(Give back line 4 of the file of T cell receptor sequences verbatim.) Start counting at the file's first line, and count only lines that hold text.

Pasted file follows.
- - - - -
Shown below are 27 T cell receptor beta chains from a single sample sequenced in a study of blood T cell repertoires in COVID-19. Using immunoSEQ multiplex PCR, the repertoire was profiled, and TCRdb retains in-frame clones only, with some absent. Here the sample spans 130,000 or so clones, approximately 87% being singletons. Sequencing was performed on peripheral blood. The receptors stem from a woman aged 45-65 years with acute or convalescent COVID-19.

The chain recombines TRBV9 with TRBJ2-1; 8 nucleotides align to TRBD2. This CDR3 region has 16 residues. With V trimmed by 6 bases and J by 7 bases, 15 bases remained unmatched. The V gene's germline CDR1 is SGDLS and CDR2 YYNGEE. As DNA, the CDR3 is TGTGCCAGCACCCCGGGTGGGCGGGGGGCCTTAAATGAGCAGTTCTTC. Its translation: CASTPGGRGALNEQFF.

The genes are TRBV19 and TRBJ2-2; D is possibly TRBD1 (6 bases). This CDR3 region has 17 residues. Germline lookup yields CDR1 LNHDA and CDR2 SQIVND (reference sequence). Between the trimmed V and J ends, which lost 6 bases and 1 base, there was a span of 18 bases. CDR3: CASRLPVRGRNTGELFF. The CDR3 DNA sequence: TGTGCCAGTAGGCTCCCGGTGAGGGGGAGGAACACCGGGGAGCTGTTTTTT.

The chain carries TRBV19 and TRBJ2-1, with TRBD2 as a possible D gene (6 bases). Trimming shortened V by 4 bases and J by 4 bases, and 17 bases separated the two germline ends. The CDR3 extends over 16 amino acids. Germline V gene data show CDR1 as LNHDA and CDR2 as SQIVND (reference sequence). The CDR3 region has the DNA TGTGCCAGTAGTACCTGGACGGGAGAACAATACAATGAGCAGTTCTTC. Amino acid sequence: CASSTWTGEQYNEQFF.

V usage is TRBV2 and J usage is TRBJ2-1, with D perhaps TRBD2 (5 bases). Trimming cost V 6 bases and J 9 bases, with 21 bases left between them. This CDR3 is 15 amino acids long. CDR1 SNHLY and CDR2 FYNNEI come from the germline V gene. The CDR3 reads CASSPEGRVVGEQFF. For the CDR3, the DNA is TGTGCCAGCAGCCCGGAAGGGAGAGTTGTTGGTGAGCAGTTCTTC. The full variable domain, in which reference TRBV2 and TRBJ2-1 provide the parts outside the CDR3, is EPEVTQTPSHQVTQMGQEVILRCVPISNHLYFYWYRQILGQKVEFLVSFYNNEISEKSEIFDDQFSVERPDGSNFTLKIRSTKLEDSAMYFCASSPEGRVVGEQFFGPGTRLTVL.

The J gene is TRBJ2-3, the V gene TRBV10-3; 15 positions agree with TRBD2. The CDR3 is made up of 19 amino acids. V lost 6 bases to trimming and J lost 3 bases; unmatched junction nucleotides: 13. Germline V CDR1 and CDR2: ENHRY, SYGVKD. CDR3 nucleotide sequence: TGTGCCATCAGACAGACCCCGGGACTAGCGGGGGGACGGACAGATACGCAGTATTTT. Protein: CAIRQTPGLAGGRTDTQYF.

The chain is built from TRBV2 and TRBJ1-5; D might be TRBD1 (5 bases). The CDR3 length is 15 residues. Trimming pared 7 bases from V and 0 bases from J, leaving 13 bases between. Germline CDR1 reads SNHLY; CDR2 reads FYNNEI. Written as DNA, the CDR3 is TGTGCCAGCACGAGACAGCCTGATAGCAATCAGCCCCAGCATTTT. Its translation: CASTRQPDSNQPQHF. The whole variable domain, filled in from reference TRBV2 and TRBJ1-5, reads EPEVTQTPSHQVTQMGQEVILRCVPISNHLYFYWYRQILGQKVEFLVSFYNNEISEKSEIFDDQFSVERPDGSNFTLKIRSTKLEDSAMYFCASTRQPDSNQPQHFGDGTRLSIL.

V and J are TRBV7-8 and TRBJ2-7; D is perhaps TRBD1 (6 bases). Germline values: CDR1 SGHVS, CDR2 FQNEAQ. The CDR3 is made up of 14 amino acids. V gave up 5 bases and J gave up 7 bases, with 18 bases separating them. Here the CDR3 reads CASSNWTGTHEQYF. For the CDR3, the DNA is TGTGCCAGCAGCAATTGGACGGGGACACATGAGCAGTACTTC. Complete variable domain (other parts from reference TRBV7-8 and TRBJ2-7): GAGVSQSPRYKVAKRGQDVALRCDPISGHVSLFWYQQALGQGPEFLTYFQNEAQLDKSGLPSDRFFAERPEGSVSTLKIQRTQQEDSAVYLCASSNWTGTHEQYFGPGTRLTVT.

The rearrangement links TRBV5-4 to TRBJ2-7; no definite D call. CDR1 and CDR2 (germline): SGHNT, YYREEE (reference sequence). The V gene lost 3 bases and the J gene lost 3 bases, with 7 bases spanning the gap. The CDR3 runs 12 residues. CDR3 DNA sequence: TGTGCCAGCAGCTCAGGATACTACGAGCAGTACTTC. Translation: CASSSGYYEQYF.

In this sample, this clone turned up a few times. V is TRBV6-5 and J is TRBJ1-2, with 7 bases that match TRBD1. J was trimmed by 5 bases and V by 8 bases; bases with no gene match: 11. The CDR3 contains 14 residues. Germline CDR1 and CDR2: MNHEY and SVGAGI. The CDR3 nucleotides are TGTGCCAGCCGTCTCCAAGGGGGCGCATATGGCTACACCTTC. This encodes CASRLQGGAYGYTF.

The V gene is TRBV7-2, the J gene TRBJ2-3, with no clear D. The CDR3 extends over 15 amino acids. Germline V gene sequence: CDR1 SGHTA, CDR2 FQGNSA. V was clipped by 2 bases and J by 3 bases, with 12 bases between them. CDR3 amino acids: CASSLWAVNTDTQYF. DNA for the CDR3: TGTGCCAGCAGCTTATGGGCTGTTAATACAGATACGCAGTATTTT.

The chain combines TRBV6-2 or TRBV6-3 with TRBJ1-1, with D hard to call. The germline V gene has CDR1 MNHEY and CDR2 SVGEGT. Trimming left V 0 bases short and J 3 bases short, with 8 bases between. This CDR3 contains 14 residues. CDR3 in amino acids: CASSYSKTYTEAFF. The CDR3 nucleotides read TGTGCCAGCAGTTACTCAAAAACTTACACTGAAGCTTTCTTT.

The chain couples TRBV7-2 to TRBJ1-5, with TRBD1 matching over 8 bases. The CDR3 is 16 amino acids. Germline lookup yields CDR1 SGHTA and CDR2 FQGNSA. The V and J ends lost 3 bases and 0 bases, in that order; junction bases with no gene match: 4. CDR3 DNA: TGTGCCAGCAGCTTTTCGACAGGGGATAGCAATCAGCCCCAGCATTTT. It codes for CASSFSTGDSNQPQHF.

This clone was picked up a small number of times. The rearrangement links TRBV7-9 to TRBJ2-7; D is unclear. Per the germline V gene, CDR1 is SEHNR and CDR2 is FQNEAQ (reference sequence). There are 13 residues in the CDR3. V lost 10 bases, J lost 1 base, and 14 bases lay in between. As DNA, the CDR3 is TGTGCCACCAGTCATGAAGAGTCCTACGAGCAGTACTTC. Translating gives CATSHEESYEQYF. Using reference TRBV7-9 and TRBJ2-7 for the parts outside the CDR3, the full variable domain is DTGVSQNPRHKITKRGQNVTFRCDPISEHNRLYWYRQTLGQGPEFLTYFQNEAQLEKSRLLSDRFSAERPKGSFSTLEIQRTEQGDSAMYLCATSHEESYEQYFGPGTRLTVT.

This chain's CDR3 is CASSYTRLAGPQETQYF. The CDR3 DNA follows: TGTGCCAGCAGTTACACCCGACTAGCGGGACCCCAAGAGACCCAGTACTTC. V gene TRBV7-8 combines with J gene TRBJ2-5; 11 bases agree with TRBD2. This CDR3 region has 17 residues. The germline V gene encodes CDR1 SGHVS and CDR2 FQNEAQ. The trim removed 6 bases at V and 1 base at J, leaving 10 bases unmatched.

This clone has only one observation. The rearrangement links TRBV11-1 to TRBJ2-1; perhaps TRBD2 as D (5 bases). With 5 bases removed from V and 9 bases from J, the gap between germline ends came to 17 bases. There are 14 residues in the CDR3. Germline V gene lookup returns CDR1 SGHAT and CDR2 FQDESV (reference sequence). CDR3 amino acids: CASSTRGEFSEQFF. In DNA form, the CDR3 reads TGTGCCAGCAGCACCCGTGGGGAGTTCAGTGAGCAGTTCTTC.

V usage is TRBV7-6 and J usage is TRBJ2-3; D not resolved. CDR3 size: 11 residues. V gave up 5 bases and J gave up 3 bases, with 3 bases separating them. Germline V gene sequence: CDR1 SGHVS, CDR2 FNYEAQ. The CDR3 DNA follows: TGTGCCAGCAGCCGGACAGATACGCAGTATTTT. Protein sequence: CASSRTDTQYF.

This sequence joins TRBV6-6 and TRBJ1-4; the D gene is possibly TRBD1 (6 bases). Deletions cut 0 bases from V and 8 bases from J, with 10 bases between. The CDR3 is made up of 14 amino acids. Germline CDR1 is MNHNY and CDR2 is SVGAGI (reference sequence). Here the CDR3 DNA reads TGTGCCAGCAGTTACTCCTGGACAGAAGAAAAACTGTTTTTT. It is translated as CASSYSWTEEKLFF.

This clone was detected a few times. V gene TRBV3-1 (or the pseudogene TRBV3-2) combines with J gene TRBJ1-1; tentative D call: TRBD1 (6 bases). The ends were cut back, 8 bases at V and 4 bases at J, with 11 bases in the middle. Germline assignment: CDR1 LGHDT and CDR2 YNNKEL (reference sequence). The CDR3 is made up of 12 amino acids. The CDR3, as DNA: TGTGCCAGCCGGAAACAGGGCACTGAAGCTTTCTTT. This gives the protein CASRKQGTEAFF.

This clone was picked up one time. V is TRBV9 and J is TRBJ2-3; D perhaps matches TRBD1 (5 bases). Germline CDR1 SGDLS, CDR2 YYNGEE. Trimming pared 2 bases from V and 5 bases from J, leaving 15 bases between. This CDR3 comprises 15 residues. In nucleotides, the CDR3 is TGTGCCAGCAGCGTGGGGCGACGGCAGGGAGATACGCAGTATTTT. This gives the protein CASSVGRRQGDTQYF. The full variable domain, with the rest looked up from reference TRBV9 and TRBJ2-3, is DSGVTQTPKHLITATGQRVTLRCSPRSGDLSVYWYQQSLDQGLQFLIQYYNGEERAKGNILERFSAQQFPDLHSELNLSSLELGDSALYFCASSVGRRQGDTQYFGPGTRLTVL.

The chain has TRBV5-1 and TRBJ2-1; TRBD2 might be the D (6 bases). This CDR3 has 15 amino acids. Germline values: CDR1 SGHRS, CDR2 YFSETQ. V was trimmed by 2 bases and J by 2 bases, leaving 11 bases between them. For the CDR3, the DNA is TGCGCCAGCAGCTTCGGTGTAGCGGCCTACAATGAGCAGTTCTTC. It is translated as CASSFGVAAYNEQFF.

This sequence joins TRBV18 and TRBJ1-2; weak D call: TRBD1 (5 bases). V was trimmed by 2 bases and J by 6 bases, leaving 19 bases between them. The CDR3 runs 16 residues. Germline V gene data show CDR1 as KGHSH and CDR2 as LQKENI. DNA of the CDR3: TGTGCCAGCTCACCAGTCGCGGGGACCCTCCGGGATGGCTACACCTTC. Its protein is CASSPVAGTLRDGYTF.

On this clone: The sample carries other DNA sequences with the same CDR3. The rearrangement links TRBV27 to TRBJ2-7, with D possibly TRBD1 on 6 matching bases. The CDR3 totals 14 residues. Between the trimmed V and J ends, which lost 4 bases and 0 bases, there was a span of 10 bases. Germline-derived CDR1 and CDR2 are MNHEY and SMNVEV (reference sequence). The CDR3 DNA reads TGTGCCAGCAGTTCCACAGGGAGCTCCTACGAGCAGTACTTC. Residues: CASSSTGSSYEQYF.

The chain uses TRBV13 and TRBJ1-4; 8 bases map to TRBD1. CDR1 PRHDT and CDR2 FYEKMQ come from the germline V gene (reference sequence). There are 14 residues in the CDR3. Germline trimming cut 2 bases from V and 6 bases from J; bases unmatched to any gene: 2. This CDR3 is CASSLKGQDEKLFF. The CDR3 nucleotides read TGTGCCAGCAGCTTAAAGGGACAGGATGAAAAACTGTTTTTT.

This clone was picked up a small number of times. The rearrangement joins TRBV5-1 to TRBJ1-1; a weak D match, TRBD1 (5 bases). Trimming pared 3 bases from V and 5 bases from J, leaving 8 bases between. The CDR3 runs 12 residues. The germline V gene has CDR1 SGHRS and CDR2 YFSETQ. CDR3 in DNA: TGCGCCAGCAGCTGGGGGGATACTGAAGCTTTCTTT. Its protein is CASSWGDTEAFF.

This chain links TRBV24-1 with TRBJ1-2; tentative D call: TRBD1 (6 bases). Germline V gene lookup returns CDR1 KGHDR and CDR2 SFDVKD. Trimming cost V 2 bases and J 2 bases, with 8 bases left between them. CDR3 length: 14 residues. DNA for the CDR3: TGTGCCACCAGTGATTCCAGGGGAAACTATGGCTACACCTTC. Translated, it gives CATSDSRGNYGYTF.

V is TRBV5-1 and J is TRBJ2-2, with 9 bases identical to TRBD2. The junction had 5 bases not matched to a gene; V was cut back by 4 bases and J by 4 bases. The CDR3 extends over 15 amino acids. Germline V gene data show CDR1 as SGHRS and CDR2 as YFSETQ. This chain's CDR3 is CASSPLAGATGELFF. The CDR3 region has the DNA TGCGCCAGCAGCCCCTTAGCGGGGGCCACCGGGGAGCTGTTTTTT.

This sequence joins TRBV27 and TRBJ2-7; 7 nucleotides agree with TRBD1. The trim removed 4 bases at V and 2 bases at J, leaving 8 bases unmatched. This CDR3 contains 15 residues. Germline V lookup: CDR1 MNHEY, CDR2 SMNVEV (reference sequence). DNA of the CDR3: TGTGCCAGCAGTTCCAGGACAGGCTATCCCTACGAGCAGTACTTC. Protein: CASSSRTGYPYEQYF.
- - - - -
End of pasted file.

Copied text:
The chain carries TRBV19 and TRBJ2-1, with TRBD2 as a possible D gene (6 bases). Trimming shortened V by 4 bases and J by 4 bases, and 17 bases separated the two germline ends. The CDR3 extends over 16 amino acids. Germline V gene data show CDR1 as LNHDA and CDR2 as SQIVND (reference sequence). The CDR3 region has the DNA TGTGCCAGTAGTACCTGGACGGGAGAACAATACAATGAGCAGTTCTTC. Amino acid sequence: CASSTWTGEQYNEQFF.